METAIRIE, La. -- Kenny Vaccaro finished his stellar rookie season on injured reserve after he fractured his ankle during a pileup in Week 16. The hard-hitting New Orleans Saints safety also suffered two concussions last year, one of which sidelined him for the following game.
But now that he's back fully healthy during OTAs, Vaccaro insisted Thursday that he doesn't plan to alter his aggressive style, which he admittedly described as "reckless."
"I'll probably do that the rest of my career. You can't really prevent it. What am I gonna do, not hit anymore?" Vaccaro said. "The way I play, a lot of guys are like that. I mean, I'm reckless. I like to bring the physical aspect to the game."
Vaccaro said he is actually more deterred by the idea of avoiding fines for certain hits than avoiding injuries. And he also said he would pass up on a big hit if there was an opportunity for an interception instead.
"But I'm not gonna ever slow down just because I knock myself out," Vaccaro said.
Vaccaro specified that he doesn't feel as though he has been tackling a certain way that needs to be corrected. He pointed out that all three of his injuries last year were accidental -- a collision with teammate Keenan Lewis while tracking a ball in the air; colliding with the knee of Dallas Cowboys tight end Jason Witten; and getting rolled up in a pile on a run play.
However, Vaccaro did admit that he would try to play through a concussion if he felt he was able -- just as he tried to put his ankle back in place and walk on it last year before he realized he couldn't and signaled for the trainers.
"There's a lot of guys that get concussions during the game that don't say anything," Vaccaro said. "If you get knocked out, obviously it's gonna be visible on TV, but a lot of guys will get their bell rung and you won't even say anything. I'm sure there's a lot more concussions in the NFL that go on during the season than everybody knows about.
"The Dallas game when I hit Witten's knee, I was trying to walk and I was stumbling. That's the only reason I went off the field, because I couldn't walk. That's just the nature of the game, and I think when you sign your contract, you know what you're getting into."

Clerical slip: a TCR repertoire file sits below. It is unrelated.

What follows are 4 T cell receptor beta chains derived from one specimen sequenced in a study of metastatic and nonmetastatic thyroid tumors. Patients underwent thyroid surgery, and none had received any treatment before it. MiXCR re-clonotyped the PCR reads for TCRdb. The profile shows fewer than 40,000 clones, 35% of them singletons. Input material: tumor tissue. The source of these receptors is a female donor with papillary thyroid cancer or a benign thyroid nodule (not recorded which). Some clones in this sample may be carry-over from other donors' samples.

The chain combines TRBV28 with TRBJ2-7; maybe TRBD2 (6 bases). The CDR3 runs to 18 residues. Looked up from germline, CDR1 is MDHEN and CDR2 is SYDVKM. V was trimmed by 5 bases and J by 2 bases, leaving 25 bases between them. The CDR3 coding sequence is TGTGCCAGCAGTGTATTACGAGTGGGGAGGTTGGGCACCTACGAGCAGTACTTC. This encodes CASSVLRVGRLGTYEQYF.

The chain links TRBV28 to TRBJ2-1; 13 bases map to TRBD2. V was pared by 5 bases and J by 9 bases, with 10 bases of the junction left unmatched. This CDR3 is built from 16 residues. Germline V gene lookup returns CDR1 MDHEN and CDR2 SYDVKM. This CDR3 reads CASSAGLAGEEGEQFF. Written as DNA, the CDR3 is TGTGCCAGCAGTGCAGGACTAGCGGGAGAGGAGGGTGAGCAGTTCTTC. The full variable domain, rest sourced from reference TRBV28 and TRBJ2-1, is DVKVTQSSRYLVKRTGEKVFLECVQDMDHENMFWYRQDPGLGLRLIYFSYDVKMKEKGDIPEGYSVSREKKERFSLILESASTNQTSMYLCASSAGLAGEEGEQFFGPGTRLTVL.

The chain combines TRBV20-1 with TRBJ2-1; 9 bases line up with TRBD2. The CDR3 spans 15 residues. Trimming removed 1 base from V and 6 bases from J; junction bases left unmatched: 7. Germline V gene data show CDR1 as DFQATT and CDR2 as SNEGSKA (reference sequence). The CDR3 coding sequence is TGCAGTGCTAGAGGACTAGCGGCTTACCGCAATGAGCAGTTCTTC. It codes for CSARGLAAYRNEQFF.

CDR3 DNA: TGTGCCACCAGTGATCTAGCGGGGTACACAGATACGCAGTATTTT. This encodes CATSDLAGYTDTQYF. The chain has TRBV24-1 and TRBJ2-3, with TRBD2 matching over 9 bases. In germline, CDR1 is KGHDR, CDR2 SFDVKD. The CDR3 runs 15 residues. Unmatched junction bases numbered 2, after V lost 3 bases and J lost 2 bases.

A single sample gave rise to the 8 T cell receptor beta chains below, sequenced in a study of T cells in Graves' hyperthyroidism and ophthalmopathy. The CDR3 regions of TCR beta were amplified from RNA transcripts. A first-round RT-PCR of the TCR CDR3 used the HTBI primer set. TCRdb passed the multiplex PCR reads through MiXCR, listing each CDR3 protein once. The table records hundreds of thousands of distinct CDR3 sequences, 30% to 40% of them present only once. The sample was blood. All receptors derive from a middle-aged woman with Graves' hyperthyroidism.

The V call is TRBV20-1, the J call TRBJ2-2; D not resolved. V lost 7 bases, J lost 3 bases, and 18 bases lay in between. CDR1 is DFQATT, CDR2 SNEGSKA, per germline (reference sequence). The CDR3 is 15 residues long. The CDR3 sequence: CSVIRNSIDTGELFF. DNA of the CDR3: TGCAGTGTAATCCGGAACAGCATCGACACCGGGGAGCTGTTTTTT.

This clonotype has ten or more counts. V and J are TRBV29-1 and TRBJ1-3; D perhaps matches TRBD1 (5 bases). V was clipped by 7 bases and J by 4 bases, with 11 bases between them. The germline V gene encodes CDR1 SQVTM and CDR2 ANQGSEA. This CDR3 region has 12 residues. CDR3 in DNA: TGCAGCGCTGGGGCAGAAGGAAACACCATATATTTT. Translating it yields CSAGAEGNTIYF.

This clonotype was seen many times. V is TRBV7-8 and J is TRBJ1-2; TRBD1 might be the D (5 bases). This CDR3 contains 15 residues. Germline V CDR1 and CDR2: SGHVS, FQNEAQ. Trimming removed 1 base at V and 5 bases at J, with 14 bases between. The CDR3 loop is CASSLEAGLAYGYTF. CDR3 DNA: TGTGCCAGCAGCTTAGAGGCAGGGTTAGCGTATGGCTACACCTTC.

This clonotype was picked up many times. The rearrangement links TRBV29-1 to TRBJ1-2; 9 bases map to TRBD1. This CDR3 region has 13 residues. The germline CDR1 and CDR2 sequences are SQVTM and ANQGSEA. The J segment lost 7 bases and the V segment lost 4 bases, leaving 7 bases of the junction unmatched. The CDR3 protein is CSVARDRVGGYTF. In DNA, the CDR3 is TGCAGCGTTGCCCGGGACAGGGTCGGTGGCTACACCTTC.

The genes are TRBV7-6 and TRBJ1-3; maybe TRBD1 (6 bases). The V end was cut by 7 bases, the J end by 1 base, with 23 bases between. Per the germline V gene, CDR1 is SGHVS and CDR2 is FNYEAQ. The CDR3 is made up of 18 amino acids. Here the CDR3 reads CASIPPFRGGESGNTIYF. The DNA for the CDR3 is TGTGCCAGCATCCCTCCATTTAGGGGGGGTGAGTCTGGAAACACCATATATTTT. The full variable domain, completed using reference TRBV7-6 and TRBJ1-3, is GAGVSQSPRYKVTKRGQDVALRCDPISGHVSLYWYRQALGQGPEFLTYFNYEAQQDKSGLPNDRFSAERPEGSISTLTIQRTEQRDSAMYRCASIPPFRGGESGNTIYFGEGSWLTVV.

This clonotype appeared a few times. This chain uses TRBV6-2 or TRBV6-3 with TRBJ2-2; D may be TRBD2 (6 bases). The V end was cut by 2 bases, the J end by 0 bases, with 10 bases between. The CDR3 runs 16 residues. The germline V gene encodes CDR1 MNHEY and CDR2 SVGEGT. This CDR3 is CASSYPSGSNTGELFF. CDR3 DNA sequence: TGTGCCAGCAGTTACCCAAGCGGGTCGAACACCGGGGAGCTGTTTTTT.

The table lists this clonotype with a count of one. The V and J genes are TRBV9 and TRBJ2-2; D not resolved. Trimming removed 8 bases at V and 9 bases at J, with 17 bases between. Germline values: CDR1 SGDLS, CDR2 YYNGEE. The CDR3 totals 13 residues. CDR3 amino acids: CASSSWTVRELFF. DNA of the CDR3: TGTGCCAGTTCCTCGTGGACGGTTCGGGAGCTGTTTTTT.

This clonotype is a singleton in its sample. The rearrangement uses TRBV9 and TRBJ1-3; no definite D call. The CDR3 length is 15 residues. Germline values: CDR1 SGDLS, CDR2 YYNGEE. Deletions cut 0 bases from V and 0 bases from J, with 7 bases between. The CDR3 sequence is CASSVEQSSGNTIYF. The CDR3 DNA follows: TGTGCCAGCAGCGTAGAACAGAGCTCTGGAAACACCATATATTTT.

Perhaps some of Vaccaro's approach is bravado. And perhaps some of it is indeed reckless, considering all of the increased awareness on the dangers of concussions that exists today.
Regardless, that kind of blunt talk is typical of Vaccaro, who has always been pretty unfiltered when talking about himself and his ambitions.
Vaccaro was the same way Thursday while talking about his desire to be the best safety in the NFL.
He doesn't plan on slowing down in that sense, either.
"Everybody thinks about it. I mean, guys are gonna lie and say that they don't look at that stuff. But you look at it, you want to be on ESPN, you want analysts to say you're the No. 1 safety. And that's my goal," Vaccaro said.
Vaccaro, who finished third in the NFL's Defensive Rookie of the Year voting last year, has been lavished with praise. Defensive coordinator Rob Ryan called Vaccaro the best "overall" safety in the NFL last year because he could be used in so many different ways. And ESPN scouting insider Matt Williamson described him as an "eight-or-10 Pro Bowl type of player."
But Vaccaro said he's still plenty motivated despite the early hype.
"I just feel like I always find something to drive me," said Vaccaro, who finished last year with 79 tackles, one interception, one forced fumble and one sack. "There's always something on ESPN. Or the top 100 [on NFL Network], I'm not on there, why should I be that confident? Pro Bowl, I wasn't on there. I didn't get Rookie of the Year.
"So until I'm 10 years in the game and I'm a Hall of Famer like Champ Bailey, I'll just keep playing like this."
Vaccaro, who played all over the field at safety, cornerback and linebacker at times last year, said Ryan plans to use him in just two or three spots this year instead of four or five.
That suits Vaccaro, who said he'd rather be great at one position than really good at a lot of positions. But Vaccaro said he does love the way Ryan has trusted him so much to heap so much on his plate -- including calling most of the signals for the secondary.
Vaccaro said he would love to take on the role of "quarterback" of the defense -- though he said that it's not exactly needed with so many veteran leaders in a secondary that now includes the likes of Bailey, Lewis and safety Jairus Byrd.
"I really didn't feel like a rookie at the end of last year," said Vaccaro, who said one of the worst things about his ankle injury was that it cut into the start of his offseason, as well.
"I was ready to get back to work and progress and to make that big sophomore leap that I wanted to make. Because I feel like that's the biggest year that you grow in the NFL, that's what a lot of people told me."
Vaccaro said he added about five pounds of muscle, bringing him up to around 222 pounds this offseason. He said he also made the most of his downtime by studying film of other top safeties.
One of them is Earl Thomas, a fellow former Texas Longhorn whom Vaccaro considers the best in the NFL -- for now. But Vaccaro said, "I want to be better than him. And he knows that, too, and we drive each other."
Another is new teammate Byrd, who was a three-time Pro Bowler with the Buffalo Bills before the Saints made a big splash by signing him in free agency.
"Even Jairus, he's told me straight up when he first got here, ‘I want you to be better than me when I leave here,' and I think genuinely he meant that," Vaccaro said. "He genuinely told me, ‘When I leave here, I'm gonna give you all the tools to be the best safety in the NFL, because I know you can do it.' And that's my goal.
"I really truly believe he wants us to be the best tandem in the NFL."